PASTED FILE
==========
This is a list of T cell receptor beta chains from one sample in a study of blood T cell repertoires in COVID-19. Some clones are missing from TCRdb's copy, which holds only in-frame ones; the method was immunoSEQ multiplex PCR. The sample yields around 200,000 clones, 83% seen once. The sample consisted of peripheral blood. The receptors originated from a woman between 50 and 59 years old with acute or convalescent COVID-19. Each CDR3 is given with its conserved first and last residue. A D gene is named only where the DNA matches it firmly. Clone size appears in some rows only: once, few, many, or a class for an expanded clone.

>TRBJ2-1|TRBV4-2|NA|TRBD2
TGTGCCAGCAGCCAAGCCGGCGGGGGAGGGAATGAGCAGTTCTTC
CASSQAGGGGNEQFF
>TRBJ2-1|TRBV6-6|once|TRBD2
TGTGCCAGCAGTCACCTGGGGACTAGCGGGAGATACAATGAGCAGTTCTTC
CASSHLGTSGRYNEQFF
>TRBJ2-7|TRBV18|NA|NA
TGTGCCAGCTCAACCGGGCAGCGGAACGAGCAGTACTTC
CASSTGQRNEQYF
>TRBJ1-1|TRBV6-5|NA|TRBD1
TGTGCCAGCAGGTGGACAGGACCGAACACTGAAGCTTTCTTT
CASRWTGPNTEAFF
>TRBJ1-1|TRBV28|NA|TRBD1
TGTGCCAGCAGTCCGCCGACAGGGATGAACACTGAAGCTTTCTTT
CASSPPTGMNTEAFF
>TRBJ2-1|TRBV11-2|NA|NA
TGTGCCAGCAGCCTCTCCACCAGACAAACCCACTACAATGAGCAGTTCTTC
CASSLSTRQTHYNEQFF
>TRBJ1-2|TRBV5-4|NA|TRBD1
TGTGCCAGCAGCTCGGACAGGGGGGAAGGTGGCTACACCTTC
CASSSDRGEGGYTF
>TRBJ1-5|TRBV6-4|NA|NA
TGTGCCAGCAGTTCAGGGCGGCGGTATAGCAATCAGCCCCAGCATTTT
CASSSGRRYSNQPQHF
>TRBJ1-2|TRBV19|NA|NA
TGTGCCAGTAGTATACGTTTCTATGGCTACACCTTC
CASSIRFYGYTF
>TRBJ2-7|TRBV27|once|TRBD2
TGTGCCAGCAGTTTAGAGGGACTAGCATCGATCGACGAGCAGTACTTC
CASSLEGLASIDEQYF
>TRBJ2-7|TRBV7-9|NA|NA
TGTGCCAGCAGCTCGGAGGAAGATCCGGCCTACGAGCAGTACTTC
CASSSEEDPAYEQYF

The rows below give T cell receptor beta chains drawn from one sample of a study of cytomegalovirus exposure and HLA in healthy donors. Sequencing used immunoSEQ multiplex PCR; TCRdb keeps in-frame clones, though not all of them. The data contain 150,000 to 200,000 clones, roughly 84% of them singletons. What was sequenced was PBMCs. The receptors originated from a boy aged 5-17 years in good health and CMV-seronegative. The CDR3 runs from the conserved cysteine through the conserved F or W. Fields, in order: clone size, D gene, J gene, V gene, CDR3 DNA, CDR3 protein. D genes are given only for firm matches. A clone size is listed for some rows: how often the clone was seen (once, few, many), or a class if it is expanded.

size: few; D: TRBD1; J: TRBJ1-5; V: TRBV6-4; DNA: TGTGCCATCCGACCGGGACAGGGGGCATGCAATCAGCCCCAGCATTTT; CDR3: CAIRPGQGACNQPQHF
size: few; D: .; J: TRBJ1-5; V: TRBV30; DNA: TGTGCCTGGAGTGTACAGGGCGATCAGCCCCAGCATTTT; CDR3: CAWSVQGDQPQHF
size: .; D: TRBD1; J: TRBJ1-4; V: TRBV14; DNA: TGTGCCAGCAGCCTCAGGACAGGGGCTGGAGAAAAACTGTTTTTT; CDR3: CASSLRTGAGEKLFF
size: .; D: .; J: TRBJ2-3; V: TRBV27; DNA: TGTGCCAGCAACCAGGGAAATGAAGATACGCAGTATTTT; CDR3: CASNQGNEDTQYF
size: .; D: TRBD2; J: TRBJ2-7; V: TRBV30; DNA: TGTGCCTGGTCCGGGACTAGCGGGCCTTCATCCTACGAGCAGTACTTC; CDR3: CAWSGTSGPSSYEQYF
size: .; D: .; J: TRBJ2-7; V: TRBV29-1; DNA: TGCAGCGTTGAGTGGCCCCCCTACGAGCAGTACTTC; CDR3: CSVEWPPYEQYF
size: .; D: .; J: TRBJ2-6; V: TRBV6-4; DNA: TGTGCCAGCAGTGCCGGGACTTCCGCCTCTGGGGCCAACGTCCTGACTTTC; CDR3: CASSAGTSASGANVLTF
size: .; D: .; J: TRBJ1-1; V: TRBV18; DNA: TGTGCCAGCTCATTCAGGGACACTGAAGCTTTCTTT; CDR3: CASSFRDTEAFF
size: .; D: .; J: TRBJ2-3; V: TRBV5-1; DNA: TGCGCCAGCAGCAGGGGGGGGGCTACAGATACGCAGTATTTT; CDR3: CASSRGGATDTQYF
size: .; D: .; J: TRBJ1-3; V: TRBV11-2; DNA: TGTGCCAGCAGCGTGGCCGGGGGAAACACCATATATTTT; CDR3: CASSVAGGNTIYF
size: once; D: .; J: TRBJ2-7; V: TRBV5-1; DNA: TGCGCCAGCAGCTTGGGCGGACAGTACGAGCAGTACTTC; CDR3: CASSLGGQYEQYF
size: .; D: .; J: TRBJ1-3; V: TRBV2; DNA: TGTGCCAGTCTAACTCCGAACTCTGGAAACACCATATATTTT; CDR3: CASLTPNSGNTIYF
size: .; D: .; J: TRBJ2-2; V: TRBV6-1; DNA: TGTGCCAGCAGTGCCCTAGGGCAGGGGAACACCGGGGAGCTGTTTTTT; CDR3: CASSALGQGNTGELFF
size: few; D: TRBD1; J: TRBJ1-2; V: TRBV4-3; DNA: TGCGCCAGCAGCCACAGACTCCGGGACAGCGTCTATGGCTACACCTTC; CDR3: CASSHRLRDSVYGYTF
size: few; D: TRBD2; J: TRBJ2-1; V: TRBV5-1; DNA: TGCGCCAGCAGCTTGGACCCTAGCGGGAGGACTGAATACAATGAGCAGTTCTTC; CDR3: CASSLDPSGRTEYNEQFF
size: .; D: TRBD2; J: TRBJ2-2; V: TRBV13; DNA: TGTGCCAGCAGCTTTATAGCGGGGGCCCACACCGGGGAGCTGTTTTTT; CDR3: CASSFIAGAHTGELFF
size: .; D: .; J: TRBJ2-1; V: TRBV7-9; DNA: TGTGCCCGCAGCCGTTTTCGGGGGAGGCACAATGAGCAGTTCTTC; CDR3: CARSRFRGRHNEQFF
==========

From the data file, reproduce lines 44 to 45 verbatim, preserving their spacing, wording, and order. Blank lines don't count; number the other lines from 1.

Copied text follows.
size: .; D: .; J: TRBJ2-3; V: TRBV5-1; DNA: TGCGCCAGCAGCAGGGGGGGGGCTACAGATACGCAGTATTTT; CDR3: CASSRGGATDTQYF
size: .; D: .; J: TRBJ1-3; V: TRBV11-2; DNA: TGTGCCAGCAGCGTGGCCGGGGGAAACACCATATATTTT; CDR3: CASSVAGGNTIYF